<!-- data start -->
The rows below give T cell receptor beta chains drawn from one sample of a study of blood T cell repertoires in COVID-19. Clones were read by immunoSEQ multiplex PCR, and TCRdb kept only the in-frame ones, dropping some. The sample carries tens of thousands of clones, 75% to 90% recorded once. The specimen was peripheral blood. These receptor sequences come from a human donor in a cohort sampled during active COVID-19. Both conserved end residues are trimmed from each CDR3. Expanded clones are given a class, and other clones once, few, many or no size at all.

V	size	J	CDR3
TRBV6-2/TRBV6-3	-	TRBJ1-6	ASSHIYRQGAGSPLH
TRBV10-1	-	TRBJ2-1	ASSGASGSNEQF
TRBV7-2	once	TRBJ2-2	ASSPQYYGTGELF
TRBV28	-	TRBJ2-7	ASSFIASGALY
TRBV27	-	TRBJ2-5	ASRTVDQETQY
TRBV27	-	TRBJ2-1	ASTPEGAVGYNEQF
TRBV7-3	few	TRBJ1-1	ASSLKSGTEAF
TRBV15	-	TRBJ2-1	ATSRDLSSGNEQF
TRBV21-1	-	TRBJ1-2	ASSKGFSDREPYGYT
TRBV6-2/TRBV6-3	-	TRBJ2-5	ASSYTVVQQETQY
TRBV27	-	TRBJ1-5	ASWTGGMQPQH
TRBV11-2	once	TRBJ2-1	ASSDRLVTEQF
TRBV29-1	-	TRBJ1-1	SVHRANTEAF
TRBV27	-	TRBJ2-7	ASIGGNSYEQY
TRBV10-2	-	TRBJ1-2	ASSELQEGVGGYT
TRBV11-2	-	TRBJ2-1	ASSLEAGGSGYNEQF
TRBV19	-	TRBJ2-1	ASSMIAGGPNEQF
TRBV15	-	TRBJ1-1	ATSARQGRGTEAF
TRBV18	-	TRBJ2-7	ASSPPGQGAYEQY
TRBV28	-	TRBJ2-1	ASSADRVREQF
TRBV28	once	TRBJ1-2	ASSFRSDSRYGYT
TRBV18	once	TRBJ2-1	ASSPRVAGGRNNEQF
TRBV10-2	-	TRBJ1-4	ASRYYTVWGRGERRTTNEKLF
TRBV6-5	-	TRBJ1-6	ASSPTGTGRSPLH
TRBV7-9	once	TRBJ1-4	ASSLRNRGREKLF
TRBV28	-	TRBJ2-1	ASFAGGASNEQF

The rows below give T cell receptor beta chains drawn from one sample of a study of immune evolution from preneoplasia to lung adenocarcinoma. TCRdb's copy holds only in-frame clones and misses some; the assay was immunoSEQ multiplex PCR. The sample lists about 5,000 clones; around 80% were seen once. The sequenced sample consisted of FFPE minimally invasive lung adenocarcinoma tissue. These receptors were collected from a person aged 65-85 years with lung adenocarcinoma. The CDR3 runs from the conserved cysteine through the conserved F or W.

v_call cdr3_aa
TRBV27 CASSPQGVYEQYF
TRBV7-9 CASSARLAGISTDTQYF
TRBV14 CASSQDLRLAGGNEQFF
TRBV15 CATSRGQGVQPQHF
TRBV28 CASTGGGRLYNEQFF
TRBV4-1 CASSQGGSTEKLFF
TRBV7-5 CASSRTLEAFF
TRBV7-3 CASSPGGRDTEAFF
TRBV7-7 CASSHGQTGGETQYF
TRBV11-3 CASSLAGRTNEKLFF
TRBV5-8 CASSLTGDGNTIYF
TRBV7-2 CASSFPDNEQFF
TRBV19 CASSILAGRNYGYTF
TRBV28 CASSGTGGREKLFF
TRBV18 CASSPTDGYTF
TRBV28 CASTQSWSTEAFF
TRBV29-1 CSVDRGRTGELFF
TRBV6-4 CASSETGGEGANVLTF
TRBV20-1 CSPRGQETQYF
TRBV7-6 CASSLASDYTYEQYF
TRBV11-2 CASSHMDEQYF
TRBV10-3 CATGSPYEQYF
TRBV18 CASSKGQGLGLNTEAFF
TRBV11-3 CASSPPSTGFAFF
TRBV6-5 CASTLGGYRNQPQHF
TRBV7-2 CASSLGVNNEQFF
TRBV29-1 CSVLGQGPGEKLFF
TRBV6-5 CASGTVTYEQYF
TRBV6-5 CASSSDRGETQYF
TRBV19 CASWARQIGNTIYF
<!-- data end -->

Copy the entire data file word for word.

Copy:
The rows below give T cell receptor beta chains drawn from one sample of a study of blood T cell repertoires in COVID-19. Clones were read by immunoSEQ multiplex PCR, and TCRdb kept only the in-frame ones, dropping some. The sample carries tens of thousands of clones, 75% to 90% recorded once. The specimen was peripheral blood. These receptor sequences come from a human donor in a cohort sampled during active COVID-19. Both conserved end residues are trimmed from each CDR3. Expanded clones are given a class, and other clones once, few, many or no size at all.

V	size	J	CDR3
TRBV6-2/TRBV6-3	-	TRBJ1-6	ASSHIYRQGAGSPLH
TRBV10-1	-	TRBJ2-1	ASSGASGSNEQF
TRBV7-2	once	TRBJ2-2	ASSPQYYGTGELF
TRBV28	-	TRBJ2-7	ASSFIASGALY
TRBV27	-	TRBJ2-5	ASRTVDQETQY
TRBV27	-	TRBJ2-1	ASTPEGAVGYNEQF
TRBV7-3	few	TRBJ1-1	ASSLKSGTEAF
TRBV15	-	TRBJ2-1	ATSRDLSSGNEQF
TRBV21-1	-	TRBJ1-2	ASSKGFSDREPYGYT
TRBV6-2/TRBV6-3	-	TRBJ2-5	ASSYTVVQQETQY
TRBV27	-	TRBJ1-5	ASWTGGMQPQH
TRBV11-2	once	TRBJ2-1	ASSDRLVTEQF
TRBV29-1	-	TRBJ1-1	SVHRANTEAF
TRBV27	-	TRBJ2-7	ASIGGNSYEQY
TRBV10-2	-	TRBJ1-2	ASSELQEGVGGYT
TRBV11-2	-	TRBJ2-1	ASSLEAGGSGYNEQF
TRBV19	-	TRBJ2-1	ASSMIAGGPNEQF
TRBV15	-	TRBJ1-1	ATSARQGRGTEAF
TRBV18	-	TRBJ2-7	ASSPPGQGAYEQY
TRBV28	-	TRBJ2-1	ASSADRVREQF
TRBV28	once	TRBJ1-2	ASSFRSDSRYGYT
TRBV18	once	TRBJ2-1	ASSPRVAGGRNNEQF
TRBV10-2	-	TRBJ1-4	ASRYYTVWGRGERRTTNEKLF
TRBV6-5	-	TRBJ1-6	ASSPTGTGRSPLH
TRBV7-9	once	TRBJ1-4	ASSLRNRGREKLF
TRBV28	-	TRBJ2-1	ASFAGGASNEQF

The rows below give T cell receptor beta chains drawn from one sample of a study of immune evolution from preneoplasia to lung adenocarcinoma. TCRdb's copy holds only in-frame clones and misses some; the assay was immunoSEQ multiplex PCR. The sample lists about 5,000 clones; around 80% were seen once. The sequenced sample consisted of FFPE minimally invasive lung adenocarcinoma tissue. These receptors were collected from a person aged 65-85 years with lung adenocarcinoma. The CDR3 runs from the conserved cysteine through the conserved F or W.

v_call cdr3_aa
TRBV27 CASSPQGVYEQYF
TRBV7-9 CASSARLAGISTDTQYF
TRBV14 CASSQDLRLAGGNEQFF
TRBV15 CATSRGQGVQPQHF
TRBV28 CASTGGGRLYNEQFF
TRBV4-1 CASSQGGSTEKLFF
TRBV7-5 CASSRTLEAFF
TRBV7-3 CASSPGGRDTEAFF
TRBV7-7 CASSHGQTGGETQYF
TRBV11-3 CASSLAGRTNEKLFF
TRBV5-8 CASSLTGDGNTIYF
TRBV7-2 CASSFPDNEQFF
TRBV19 CASSILAGRNYGYTF
TRBV28 CASSGTGGREKLFF
TRBV18 CASSPTDGYTF
TRBV28 CASTQSWSTEAFF
TRBV29-1 CSVDRGRTGELFF
TRBV6-4 CASSETGGEGANVLTF
TRBV20-1 CSPRGQETQYF
TRBV7-6 CASSLASDYTYEQYF
TRBV11-2 CASSHMDEQYF
TRBV10-3 CATGSPYEQYF
TRBV18 CASSKGQGLGLNTEAFF
TRBV11-3 CASSPPSTGFAFF
TRBV6-5 CASTLGGYRNQPQHF
TRBV7-2 CASSLGVNNEQFF
TRBV29-1 CSVLGQGPGEKLFF
TRBV6-5 CASGTVTYEQYF
TRBV6-5 CASSSDRGETQYF
TRBV19 CASWARQIGNTIYF